[Later...] A guy with a hard hat, a tool bucket and a long bright orange ladder just came down from the pole behind our house and told us we should be getting much higher speeds as soon as they finish working on something back up the street. Good to know.

5 comments

  1. docduke’s avatar

    Tell me about monopolies. I have Comcast cable. Qwest offered “real fast” DSL in competition. I signed up for their 30-day “free trial.” It was 5x slower than Comcast, and unusable for real-time market data. So I canceled well within the 30-day trial. They billed me anyway. When I wouldn’t pay, they shut off my landline.

    Gee, it’s a real shame I have VoIP. Without that, they really would have me over a barrel!

  2. Michael Tefft’s avatar

    Edward sound like every first level tech support person I have ever talked to. They are seldom capable of fixing anything other than very basic stuff. I have Cox Internet here in Chesapeake, Virginia and I have not been aware of any outages, planned or otherwise. It would be nice if they had a planned outage that they did notify their customers, even if it was just a notice on their web site. As far as bandwidth, I am happy with what I have but I would not say that I am a very demanding customer in that category. It would be nice to have a viable alternative to Cox but other than DSL or satellite Cox is it. Good luck to you in Santa Barbara.

  3. Jeffrey McManus’s avatar

    This is the reason why I won’t purchase weight-loss supplements from a company that makes most of its money selling tapioca pudding. Cable internet is unsafe at any speed.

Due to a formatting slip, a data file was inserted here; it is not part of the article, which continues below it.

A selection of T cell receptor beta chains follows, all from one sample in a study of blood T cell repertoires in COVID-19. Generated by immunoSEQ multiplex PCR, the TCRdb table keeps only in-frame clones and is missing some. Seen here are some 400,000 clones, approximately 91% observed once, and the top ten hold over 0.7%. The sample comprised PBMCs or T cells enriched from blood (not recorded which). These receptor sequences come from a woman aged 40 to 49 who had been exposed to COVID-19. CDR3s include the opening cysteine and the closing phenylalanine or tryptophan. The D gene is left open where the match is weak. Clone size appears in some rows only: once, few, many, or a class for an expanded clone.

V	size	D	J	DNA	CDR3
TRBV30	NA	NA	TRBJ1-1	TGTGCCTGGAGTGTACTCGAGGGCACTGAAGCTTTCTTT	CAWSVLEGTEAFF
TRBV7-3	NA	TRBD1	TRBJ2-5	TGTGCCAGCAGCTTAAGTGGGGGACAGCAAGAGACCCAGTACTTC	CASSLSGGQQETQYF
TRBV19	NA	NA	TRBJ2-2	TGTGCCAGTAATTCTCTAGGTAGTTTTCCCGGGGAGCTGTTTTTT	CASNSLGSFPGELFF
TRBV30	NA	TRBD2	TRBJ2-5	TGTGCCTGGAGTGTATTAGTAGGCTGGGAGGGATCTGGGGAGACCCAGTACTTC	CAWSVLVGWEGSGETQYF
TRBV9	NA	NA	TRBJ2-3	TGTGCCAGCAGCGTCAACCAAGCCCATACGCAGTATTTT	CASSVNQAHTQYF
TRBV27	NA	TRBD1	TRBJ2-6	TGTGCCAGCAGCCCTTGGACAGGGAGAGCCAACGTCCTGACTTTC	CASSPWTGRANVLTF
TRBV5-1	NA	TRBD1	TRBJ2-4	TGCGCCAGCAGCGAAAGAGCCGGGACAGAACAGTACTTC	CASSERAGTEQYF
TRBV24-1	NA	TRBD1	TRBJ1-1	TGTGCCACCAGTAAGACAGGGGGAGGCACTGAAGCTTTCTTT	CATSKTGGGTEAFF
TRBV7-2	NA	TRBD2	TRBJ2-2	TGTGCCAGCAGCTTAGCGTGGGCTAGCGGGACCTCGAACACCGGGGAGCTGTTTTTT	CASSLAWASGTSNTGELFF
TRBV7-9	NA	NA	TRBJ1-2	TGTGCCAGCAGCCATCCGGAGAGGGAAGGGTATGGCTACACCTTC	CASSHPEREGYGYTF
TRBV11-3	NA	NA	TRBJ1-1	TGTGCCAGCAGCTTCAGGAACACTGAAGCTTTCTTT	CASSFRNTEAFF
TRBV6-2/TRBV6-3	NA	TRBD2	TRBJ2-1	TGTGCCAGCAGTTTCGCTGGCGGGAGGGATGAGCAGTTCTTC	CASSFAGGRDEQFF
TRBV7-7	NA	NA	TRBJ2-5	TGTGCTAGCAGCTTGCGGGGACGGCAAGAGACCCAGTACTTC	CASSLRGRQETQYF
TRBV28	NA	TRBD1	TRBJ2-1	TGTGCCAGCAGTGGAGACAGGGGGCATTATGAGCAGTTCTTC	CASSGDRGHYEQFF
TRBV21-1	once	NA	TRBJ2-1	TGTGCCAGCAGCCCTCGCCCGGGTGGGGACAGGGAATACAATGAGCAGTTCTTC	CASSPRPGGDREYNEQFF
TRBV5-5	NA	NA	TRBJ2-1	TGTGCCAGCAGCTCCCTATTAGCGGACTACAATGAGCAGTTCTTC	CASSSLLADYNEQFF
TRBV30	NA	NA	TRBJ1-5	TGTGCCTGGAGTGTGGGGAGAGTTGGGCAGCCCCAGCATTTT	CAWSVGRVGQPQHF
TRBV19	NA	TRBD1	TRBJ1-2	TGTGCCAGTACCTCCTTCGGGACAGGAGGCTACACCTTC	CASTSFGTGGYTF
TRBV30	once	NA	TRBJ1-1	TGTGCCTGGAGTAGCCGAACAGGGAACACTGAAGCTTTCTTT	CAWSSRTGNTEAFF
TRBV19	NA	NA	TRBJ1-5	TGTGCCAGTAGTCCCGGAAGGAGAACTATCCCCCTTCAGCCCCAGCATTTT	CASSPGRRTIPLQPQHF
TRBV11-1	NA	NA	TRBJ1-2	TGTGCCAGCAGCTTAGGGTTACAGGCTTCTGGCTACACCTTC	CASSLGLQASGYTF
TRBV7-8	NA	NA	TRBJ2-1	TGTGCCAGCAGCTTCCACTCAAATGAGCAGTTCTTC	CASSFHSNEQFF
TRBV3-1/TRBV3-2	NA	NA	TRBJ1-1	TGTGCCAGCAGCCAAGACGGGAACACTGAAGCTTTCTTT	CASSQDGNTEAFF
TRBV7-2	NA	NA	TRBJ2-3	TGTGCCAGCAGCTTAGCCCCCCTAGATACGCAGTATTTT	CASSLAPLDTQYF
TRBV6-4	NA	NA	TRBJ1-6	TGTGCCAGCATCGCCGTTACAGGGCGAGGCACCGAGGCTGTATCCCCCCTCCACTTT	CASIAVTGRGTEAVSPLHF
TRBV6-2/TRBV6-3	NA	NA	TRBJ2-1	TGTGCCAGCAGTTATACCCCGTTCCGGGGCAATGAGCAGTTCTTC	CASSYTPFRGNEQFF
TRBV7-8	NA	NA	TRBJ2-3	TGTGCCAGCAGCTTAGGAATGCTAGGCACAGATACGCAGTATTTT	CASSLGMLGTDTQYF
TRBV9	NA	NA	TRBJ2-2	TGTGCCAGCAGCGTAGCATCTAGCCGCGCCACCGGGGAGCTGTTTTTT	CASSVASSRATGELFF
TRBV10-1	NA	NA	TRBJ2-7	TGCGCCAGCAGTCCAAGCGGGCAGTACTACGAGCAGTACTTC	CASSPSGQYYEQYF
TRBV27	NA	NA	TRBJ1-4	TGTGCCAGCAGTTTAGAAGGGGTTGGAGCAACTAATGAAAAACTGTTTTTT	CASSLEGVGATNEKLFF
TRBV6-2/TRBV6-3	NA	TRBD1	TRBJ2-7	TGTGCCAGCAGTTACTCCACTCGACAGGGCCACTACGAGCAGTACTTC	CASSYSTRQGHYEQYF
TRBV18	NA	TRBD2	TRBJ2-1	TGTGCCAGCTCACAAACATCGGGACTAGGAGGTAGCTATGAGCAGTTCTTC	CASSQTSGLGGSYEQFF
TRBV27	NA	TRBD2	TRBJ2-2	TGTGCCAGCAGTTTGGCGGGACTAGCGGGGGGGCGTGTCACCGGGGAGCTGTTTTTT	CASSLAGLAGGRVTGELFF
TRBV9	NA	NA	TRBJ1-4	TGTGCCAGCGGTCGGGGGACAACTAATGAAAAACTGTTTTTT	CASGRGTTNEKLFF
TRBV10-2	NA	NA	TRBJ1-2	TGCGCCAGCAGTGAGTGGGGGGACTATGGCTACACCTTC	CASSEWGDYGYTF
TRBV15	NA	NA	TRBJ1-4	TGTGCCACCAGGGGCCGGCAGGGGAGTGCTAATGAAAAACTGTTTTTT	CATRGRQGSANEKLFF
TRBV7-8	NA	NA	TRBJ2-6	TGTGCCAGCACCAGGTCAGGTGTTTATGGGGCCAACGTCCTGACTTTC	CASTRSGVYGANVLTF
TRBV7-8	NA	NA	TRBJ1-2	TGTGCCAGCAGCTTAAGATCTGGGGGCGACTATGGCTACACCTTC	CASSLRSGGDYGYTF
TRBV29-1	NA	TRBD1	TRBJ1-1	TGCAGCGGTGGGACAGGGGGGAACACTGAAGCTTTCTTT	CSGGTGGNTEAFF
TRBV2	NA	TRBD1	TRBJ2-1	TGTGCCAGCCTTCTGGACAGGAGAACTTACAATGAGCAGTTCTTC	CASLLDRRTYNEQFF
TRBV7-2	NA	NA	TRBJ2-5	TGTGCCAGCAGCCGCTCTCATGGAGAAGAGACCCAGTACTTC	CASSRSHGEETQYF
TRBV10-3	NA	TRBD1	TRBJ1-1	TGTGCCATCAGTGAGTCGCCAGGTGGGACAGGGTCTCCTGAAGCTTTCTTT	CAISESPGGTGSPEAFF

4. Doc Searls’s avatar

    Jeffrey,

    My choice here is Cox vs. Verizon. That’s it.

    If Verizon had FiOS here, it would be no contest; but it doesn’t. What Verizn has here is slow ADSL. Something like 756Kbps down and 128Kbps up. You can do better closer to a central office, but I don’t live there. So Cox with 6/1Mb is the only choice.

  5. Glenn Fleishman’s avatar

    Oddly, in Seattle, where broadband can be iffy depending on the neighborhood you’re in, Qwest has apparently invested a lot of first-line tech support. I have had to call Qwest four times (three of those due to a bug in the modem they sent me), and each time got the most technical, smartest tech guys I had ever spoken with on the phone. They were great.

    The first of them was head and shoulders above the others. While waiting to reboot my modem, I said lightly in passing, perhaps there was a firmware glitch due to cosmic rays — this has been known to happen, although it’s technically untrackable. He starts up a conversation on that, is well informed, and admits to having had a career as a chip designer.

    It seems that Qwest understands that there’s competition for the broadband dollar, and rather than put people on the phone who are unable to help, they’re putting crackerjacks on. I would suspect it was because I was press that I was getting better treatment, but they didn’t have my account number or name when I called, and I used the standard number, often from a cell phone that wouldn’t be in my Qwest record. (Some firms do automatically shunt priority customers via Caller ID to higher-tier tech folks.)